I think compassion is right up there with Gratitude as one of the most important attitudes to cultivate in life. It is a form of love, a form of kindness, that is non-discriminating, yet is neither overly emotional. It is both detached and caring. In that sense it is like empathy, which is a component of compassion. In fact it is the only way to maintain a caring attitude in a professional capacity without causing oneself to burn out. Empathy is a tool which can be used to cultivate compassion. It is the capacity to put oneself in another’s shoes, to imagine how they might feel, or see the world, whilst maintaining our own sense of self as a separate being, so that we are still able to act rationally. Sympathy is where one identifies with the other’s feelings; we know how they feel because we feel it, or we believe that we know how they feel and react from an emotional position. This is not always helpful, as it often comes across as feeling sorry for them, and can paralyse us from helping the other person to see a way forward. We are stuck in there with them, or worse, we take them to a negative place they weren’t even in. This can happen especially if we have unresolved traumas of our own that resonate in some way with theirs. We are reacting from our own emotions, rather than a rational and calm base. With empathy and compassion, we can be caring and rational at the same time. We can make appropriate decisions, based on both bare facts and the emotional needs of others, without being clouded by our distress on behalf of the other. We can recognise their views and feelings, so that they feel validated, without them feeling that we have taken over and entered their psyche, along with all our baggage.
However, the power of compassion has much greater implications that this. In its ultimate manifestation it is a force for healing. As a practitioner and as a disabled person, I have had many interactions with a variety of health professionals, both as a patient and as a colleague. As I mentioned in my previous article on burnout (see Burnout: A collective responsibility), there is a danger of losing compassion in the healing professions, especially when one is overloaded and feeling unappreciated. The difference it makes to meet a consultant with true compassion is astounding. A certain look, a touch on the arm, a genuine active listening, says “I am here with you”. It says, “I care and feel for you, but I am strong, you can relax in my space”. In that moment there is true connection. We feel understood, supported, respected and validated. The respect is mutual, and the gratitude overflows. We may respect a doctor for their knowledge because we need to have confidence that they know what they are doing, but it is their compassion that makes us want to consult them. Sadly it is not as common in the medical profession as it should be and pracitioners who excel at it are ironically vulnerable to burnout, as everyone wants to see them, and has high expectations of them.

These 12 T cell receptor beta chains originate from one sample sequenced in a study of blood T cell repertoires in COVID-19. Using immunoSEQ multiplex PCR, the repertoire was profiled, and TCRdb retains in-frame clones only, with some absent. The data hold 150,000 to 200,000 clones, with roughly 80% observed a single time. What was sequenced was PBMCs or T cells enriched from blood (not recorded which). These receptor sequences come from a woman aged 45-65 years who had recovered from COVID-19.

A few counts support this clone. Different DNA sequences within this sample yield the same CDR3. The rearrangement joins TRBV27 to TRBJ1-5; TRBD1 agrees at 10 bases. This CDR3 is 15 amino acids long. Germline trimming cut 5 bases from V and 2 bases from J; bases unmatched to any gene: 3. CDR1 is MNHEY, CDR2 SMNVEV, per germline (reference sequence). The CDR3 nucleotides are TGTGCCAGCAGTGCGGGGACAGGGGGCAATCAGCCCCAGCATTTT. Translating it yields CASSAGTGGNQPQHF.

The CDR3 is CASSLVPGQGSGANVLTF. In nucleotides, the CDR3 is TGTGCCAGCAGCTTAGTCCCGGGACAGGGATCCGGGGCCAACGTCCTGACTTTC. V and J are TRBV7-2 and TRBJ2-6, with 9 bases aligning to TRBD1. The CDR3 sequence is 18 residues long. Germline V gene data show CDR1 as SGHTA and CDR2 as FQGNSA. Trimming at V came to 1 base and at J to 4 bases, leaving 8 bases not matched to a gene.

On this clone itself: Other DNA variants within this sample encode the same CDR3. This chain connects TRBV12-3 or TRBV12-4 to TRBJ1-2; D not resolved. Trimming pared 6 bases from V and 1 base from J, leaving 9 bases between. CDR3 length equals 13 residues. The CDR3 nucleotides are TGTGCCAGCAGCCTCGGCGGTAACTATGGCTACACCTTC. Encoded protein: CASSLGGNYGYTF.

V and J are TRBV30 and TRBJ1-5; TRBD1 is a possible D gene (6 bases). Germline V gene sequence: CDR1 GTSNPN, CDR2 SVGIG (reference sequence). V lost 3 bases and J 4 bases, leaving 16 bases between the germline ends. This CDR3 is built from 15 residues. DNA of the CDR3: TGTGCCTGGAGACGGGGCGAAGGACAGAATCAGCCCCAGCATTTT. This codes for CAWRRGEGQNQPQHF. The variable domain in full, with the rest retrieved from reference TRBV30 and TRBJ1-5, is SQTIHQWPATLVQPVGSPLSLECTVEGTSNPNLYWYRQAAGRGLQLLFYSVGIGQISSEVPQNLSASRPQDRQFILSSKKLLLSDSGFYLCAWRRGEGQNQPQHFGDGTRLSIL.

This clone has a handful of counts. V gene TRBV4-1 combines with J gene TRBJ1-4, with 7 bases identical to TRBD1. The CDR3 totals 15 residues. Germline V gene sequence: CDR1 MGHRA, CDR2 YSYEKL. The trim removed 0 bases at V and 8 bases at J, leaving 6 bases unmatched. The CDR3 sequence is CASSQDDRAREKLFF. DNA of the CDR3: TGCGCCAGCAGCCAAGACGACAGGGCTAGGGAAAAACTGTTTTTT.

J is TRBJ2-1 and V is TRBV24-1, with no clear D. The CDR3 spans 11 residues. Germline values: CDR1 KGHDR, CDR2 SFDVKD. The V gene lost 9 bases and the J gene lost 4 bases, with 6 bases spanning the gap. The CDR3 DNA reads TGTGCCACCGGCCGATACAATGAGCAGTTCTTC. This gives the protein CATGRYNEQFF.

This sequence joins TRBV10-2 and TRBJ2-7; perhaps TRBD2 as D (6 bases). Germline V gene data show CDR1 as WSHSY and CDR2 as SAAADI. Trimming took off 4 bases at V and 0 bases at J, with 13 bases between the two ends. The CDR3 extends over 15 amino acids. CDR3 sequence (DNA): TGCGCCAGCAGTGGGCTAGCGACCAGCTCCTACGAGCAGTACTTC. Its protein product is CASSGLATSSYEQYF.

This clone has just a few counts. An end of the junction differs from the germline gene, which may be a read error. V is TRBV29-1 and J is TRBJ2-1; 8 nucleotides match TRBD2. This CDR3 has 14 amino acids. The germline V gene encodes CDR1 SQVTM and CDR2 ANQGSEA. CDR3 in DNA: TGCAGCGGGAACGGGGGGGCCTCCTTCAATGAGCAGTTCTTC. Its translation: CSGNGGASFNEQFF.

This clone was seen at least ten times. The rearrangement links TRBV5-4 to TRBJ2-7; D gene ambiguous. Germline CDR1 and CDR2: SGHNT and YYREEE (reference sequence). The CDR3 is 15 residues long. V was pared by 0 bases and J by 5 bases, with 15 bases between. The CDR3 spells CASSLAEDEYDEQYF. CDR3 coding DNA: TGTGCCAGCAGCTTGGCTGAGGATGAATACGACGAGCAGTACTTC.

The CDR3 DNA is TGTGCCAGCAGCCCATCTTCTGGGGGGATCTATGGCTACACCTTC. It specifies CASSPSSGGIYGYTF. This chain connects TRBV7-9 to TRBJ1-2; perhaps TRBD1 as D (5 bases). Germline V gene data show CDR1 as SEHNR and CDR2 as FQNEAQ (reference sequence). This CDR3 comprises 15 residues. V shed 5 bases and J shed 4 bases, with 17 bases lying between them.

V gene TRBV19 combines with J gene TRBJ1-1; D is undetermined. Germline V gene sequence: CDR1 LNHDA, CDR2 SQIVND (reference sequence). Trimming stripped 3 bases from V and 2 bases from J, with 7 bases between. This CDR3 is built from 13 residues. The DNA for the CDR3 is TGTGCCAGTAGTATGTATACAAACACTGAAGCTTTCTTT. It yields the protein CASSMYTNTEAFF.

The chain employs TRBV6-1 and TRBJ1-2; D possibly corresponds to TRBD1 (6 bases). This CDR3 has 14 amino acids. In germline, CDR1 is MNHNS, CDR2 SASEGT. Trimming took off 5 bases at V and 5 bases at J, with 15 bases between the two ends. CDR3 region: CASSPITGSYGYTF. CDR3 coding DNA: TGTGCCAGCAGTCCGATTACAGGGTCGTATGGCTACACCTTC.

I have had recent experiences of compassion from the busiest of consultants, which has been so meaningful and significant to me that I consider it a part of my healing process and is a factor in my trust and confidence in them. To see even the most highly trained expert hold on to our common humanity is a great relief. There is always a danger of “knowledge is power” becoming “knowledge is power over you” when in fact there is a mutual privilege; as patients we open up our vulnerabilities, our trust is given to the consultant. The “good bedside manner” was once very greatly valued when medicine and technology were not so advanced and a doctor had few other tools but to really listen and to physically touch a person to understand their problem. Now it is easy to order blood tests and scans, to compare results to standards of “normal”. It is too easy to lose sight of the individual, the very real human, that does not always fit in a neat box. We do not grow from textbooks. Much frustration from patients is from not feeling listened to and validated, just as they are. We may not all have medical knowledge, but we have our own internal experience, we know how we feel, and we need to have that heard. We are not only and solely our disease. We are a whole experience. Disease is manifestation of aspects of ourselves and our interactions with the whole. It is the body’s response to challenge. True healing is much deeper than external treatments or interventions. It occurs on many levels. It comes about when the self is reintegrated. Healing of the soul can occur, even in the absence of physical health, just as physical healing can occur initially without deeper healing. It takes much personal courage and soul searching to heal to a level where illness does not recur or manifest in some other form. We need support to do that. Most doctors are very busy and not able to attend to this level of healing, and in fact, that is our own responsibility, but what can be done by others is to begin to create that safe space (see my article on Holding Space), to extend compassion that reminds us we are not alone. It is an energy that in itself has some healing capacity, as we let go of our defences and open up our pains to a person we trust. Fundamentally compassion is about connection, and connection brings healing.
© Janey Colbourne 2016